So drink and be merry, and with Khayyam be ready for death having lived a satisfied life. Ancient, eastern wisdom, indeed, but apt for all times. And Fitzgerald’s mastery of these concepts in his translation never ceases to bowl me over.

The Poetry Dude

Why, all the saints and sages who discuss’d

On September 29th and October 18th I posted the first 24 stanzas of Edward Fitzgerald’s great poetic translation of the Persian classic Rubai’Yat of Omar Khayyam. This is one of the few translations of poetry which has substantial poetic merit in its own right, even if it took liberties with the literal meaning of the original work. Today we will look at stanzas 25 to 36,and so almost to the half-way point of the entire work.

Why, all the Saints and Sages who discuss’d
Of the Two Worlds so learnedly, are thrust
Like foolish Prophets forth; their Words to Scorn
Are scatter’d, and their Mouths are stopt with Dust.
Oh, come with old Khayyam, and leave the Wise
To talk; one thing is certain, that Life flies;
One thing is certain, and the Rest is Lies;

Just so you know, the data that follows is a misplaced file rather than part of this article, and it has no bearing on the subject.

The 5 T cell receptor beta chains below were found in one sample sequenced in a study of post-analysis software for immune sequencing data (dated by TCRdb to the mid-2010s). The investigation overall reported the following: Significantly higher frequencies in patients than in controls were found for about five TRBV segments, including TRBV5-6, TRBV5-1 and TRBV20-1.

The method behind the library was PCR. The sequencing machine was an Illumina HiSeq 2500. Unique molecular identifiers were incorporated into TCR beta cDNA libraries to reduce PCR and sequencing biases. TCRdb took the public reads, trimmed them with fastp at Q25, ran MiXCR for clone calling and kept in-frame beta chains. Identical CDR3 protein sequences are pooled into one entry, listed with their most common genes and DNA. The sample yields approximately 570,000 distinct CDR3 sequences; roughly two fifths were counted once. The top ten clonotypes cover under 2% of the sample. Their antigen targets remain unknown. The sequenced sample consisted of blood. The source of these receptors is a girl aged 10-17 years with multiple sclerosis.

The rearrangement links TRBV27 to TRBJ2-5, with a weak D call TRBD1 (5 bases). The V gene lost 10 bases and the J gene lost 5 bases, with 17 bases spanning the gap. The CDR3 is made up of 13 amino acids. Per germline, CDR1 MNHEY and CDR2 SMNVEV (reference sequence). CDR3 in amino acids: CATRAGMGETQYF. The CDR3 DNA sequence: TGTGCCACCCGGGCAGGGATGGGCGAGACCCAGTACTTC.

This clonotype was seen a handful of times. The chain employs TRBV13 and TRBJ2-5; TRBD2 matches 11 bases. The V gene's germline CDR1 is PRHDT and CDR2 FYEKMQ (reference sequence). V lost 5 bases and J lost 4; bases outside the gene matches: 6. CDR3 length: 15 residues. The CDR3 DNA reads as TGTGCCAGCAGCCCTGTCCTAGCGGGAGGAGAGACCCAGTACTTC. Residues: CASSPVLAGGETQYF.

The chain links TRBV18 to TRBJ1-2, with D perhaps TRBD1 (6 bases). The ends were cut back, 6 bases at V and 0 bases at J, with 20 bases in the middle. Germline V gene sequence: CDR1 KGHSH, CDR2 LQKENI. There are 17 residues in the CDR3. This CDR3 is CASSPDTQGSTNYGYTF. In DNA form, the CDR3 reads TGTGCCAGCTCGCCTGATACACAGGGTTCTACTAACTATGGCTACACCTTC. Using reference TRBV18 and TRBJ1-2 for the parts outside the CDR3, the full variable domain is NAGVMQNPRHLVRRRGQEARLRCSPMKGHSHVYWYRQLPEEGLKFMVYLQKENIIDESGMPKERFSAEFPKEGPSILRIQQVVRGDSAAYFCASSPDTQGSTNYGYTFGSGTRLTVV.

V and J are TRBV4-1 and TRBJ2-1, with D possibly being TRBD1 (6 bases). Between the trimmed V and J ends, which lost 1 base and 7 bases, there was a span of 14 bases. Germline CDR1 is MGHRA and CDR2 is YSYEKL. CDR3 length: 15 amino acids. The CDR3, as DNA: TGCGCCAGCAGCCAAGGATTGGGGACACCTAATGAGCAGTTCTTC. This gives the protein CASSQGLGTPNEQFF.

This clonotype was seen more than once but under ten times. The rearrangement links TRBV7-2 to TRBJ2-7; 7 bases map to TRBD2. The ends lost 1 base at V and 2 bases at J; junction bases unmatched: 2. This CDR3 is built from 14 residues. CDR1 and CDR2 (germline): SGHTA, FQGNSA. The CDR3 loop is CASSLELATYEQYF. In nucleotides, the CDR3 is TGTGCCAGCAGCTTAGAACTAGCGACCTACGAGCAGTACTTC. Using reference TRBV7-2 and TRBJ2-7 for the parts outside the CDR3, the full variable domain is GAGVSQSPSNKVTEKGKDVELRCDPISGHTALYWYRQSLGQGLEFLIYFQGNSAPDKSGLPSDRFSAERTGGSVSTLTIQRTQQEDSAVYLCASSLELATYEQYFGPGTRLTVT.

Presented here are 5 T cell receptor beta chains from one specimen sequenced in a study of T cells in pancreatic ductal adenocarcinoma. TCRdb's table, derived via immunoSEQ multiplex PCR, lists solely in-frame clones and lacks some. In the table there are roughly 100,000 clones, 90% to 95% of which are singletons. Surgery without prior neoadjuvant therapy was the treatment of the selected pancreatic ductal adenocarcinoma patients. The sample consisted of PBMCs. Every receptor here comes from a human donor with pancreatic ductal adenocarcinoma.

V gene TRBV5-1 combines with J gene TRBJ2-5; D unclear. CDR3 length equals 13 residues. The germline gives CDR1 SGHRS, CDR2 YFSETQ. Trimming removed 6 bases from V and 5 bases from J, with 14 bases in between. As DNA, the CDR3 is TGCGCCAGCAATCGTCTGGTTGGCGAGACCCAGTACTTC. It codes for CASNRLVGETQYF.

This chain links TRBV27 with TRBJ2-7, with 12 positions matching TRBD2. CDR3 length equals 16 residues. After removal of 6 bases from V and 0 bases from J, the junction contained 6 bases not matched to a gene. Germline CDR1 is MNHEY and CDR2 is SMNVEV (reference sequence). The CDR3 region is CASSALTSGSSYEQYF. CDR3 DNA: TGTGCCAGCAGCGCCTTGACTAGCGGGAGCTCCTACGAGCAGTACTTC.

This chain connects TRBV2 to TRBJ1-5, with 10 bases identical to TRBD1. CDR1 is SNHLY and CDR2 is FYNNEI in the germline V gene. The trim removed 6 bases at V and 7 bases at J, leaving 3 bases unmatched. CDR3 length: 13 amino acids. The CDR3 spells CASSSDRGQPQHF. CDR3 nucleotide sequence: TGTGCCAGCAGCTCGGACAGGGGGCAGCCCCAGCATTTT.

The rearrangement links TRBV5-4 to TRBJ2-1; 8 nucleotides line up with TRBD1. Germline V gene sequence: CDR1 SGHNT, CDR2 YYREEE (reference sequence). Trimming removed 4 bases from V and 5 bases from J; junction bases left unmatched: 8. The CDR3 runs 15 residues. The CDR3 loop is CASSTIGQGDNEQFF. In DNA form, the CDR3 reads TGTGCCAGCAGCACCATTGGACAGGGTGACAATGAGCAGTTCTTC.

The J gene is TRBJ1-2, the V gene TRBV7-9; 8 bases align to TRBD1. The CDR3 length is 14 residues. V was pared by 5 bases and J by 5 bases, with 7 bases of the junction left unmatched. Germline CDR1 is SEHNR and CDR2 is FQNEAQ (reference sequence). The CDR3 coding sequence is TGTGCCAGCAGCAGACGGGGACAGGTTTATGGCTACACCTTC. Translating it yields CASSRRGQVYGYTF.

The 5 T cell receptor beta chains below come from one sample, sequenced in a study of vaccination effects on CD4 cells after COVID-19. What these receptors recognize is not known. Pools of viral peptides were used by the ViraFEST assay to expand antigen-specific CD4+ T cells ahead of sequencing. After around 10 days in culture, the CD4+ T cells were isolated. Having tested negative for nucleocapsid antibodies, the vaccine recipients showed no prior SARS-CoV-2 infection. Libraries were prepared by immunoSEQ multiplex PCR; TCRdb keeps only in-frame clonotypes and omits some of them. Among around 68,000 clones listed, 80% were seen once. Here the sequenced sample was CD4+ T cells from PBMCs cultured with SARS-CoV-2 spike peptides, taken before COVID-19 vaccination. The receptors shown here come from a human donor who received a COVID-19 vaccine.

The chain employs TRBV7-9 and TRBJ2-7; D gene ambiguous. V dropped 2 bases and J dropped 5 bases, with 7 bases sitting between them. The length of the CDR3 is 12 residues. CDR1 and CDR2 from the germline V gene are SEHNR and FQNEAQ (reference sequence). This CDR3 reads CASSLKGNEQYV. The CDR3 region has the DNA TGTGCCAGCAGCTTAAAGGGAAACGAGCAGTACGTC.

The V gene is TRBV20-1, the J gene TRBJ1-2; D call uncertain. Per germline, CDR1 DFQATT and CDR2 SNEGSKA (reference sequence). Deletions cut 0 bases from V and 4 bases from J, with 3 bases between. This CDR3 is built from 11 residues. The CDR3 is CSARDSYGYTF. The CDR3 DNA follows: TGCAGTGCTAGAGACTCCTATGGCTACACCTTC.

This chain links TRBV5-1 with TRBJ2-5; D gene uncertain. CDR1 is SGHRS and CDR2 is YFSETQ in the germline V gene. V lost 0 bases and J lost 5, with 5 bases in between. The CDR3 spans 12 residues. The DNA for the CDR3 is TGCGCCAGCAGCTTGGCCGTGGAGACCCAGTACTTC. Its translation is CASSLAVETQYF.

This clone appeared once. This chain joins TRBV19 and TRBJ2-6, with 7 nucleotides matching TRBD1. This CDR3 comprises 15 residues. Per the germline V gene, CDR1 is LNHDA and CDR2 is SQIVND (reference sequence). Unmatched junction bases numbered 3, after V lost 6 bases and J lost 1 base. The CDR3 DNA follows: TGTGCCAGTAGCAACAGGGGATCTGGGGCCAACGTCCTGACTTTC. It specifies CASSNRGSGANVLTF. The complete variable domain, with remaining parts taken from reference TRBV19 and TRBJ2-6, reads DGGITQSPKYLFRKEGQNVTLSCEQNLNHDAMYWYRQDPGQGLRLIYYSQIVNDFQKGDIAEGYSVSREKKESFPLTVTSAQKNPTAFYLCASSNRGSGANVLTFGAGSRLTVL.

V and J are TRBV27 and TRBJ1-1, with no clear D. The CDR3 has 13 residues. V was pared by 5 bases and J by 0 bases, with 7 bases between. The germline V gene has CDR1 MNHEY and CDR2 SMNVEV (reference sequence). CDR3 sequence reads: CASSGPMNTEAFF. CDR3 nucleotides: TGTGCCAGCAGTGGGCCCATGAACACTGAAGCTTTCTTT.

The Flower that once has blown for ever dies.
Myself when young did eagerly frequent
Doctor and Saint, and heard great Argument
About it and about: but evermore
Came out by the same Door as in I went.
With them the Seed of Wisdom did I sow,
And with my own hand labour’d it to grow:
And this was all the Harvest that I reap’d—
“I came like Water, and like Wind I go.”
Into this Universe, and why not knowing,
Nor whence, like Water willy-nilly flowing:
And out of it, as Wind along the Waste,
I know not whither, willy-nilly blowing.
What, without asking, hither hurried whence?
And, without asking, whither hurried hence!
Another and another Cup to drown
The Memory of this Impertinence!
Up from Earth’s Centre through the Seventh Gate
I rose, and on the Throne of Saturn sate,
And many Knots unravel’d by the Road;
But not the Knot of Human Death and Fate.
There was a Door to which I found no Key:
There was a Veil past which I could not see:
Some little Talk awhile of ME and THEE
There seemed—and then no more of THEE and ME.
Then to the rolling Heav’n itself I cried,
Asking, “What Lamp had Destiny to guide
“Her little Children stumbling in the Dark?”
And—“A blind Understanding!” Heav’n replied.
Then to this earthen Bowl did I adjourn
My Lip the secret Well of Life to learn:
And Lip to Lip it murmur’d—“While you live
“Drink!—for once dead you never shall return.”
I think the Vessel, that with fugitive
Articulation answer’d, once did live,
And merry-make; and the cold Lip I kiss’d
How many Kisses might it take—and give!
For in the Market-place, one Dusk of Day,
I watch’d the Potter thumping his wet Clay:
And with its all obliterated Tongue